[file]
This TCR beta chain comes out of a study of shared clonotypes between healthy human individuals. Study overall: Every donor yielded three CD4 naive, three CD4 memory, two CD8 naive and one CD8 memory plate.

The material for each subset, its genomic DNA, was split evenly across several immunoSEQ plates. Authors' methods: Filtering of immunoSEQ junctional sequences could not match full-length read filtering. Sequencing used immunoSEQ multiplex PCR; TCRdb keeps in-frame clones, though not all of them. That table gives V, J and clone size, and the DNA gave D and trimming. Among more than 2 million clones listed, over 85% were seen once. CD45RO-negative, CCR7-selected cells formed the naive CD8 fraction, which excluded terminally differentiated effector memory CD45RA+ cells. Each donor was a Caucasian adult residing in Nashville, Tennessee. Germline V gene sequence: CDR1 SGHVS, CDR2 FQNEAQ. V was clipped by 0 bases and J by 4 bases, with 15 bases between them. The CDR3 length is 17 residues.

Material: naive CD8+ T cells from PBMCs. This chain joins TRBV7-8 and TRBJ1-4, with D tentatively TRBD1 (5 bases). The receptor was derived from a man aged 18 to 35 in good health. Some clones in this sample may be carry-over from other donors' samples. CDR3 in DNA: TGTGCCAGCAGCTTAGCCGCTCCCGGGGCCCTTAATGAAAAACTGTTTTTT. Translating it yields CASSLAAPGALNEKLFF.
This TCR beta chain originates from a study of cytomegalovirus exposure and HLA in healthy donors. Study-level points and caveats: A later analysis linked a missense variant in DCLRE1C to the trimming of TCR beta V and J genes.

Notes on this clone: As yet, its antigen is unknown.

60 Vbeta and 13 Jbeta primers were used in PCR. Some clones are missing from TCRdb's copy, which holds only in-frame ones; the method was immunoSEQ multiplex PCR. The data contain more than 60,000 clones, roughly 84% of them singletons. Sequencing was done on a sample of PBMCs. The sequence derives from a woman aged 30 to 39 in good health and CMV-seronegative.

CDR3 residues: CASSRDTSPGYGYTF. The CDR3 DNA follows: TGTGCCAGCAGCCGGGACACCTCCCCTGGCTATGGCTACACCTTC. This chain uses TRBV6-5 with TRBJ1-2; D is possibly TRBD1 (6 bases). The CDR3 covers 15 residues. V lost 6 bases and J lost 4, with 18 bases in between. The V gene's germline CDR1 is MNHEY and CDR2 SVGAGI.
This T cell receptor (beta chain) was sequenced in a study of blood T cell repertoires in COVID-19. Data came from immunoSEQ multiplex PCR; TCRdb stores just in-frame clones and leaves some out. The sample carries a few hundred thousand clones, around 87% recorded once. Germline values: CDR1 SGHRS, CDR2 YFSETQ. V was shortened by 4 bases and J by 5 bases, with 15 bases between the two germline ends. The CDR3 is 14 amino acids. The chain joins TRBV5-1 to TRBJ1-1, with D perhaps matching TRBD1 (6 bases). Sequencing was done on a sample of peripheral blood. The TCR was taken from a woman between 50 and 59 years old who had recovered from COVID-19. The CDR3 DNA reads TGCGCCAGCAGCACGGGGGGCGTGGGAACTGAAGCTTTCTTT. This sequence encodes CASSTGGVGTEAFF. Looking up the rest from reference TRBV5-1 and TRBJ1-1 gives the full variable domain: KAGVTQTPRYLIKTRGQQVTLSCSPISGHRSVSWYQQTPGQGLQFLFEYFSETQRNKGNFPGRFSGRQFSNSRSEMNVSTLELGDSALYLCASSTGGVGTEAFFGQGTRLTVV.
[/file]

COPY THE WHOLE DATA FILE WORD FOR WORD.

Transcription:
This TCR beta chain comes out of a study of shared clonotypes between healthy human individuals. Study overall: Every donor yielded three CD4 naive, three CD4 memory, two CD8 naive and one CD8 memory plate.

The material for each subset, its genomic DNA, was split evenly across several immunoSEQ plates. Authors' methods: Filtering of immunoSEQ junctional sequences could not match full-length read filtering. Sequencing used immunoSEQ multiplex PCR; TCRdb keeps in-frame clones, though not all of them. That table gives V, J and clone size, and the DNA gave D and trimming. Among more than 2 million clones listed, over 85% were seen once. CD45RO-negative, CCR7-selected cells formed the naive CD8 fraction, which excluded terminally differentiated effector memory CD45RA+ cells. Each donor was a Caucasian adult residing in Nashville, Tennessee. Germline V gene sequence: CDR1 SGHVS, CDR2 FQNEAQ. V was clipped by 0 bases and J by 4 bases, with 15 bases between them. The CDR3 length is 17 residues.

Material: naive CD8+ T cells from PBMCs. This chain joins TRBV7-8 and TRBJ1-4, with D tentatively TRBD1 (5 bases). The receptor was derived from a man aged 18 to 35 in good health. Some clones in this sample may be carry-over from other donors' samples. CDR3 in DNA: TGTGCCAGCAGCTTAGCCGCTCCCGGGGCCCTTAATGAAAAACTGTTTTTT. Translating it yields CASSLAAPGALNEKLFF.
This TCR beta chain originates from a study of cytomegalovirus exposure and HLA in healthy donors. Study-level points and caveats: A later analysis linked a missense variant in DCLRE1C to the trimming of TCR beta V and J genes.

Notes on this clone: As yet, its antigen is unknown.

60 Vbeta and 13 Jbeta primers were used in PCR. Some clones are missing from TCRdb's copy, which holds only in-frame ones; the method was immunoSEQ multiplex PCR. The data contain more than 60,000 clones, roughly 84% of them singletons. Sequencing was done on a sample of PBMCs. The sequence derives from a woman aged 30 to 39 in good health and CMV-seronegative.

CDR3 residues: CASSRDTSPGYGYTF. The CDR3 DNA follows: TGTGCCAGCAGCCGGGACACCTCCCCTGGCTATGGCTACACCTTC. This chain uses TRBV6-5 with TRBJ1-2; D is possibly TRBD1 (6 bases). The CDR3 covers 15 residues. V lost 6 bases and J lost 4, with 18 bases in between. The V gene's germline CDR1 is MNHEY and CDR2 SVGAGI.
This T cell receptor (beta chain) was sequenced in a study of blood T cell repertoires in COVID-19. Data came from immunoSEQ multiplex PCR; TCRdb stores just in-frame clones and leaves some out. The sample carries a few hundred thousand clones, around 87% recorded once. Germline values: CDR1 SGHRS, CDR2 YFSETQ. V was shortened by 4 bases and J by 5 bases, with 15 bases between the two germline ends. The CDR3 is 14 amino acids. The chain joins TRBV5-1 to TRBJ1-1, with D perhaps matching TRBD1 (6 bases). Sequencing was done on a sample of peripheral blood. The TCR was taken from a woman between 50 and 59 years old who had recovered from COVID-19. The CDR3 DNA reads TGCGCCAGCAGCACGGGGGGCGTGGGAACTGAAGCTTTCTTT. This sequence encodes CASSTGGVGTEAFF. Looking up the rest from reference TRBV5-1 and TRBJ1-1 gives the full variable domain: KAGVTQTPRYLIKTRGQQVTLSCSPISGHRSVSWYQQTPGQGLQFLFEYFSETQRNKGNFPGRFSGRQFSNSRSEMNVSTLELGDSALYLCASSTGGVGTEAFFGQGTRLTVV.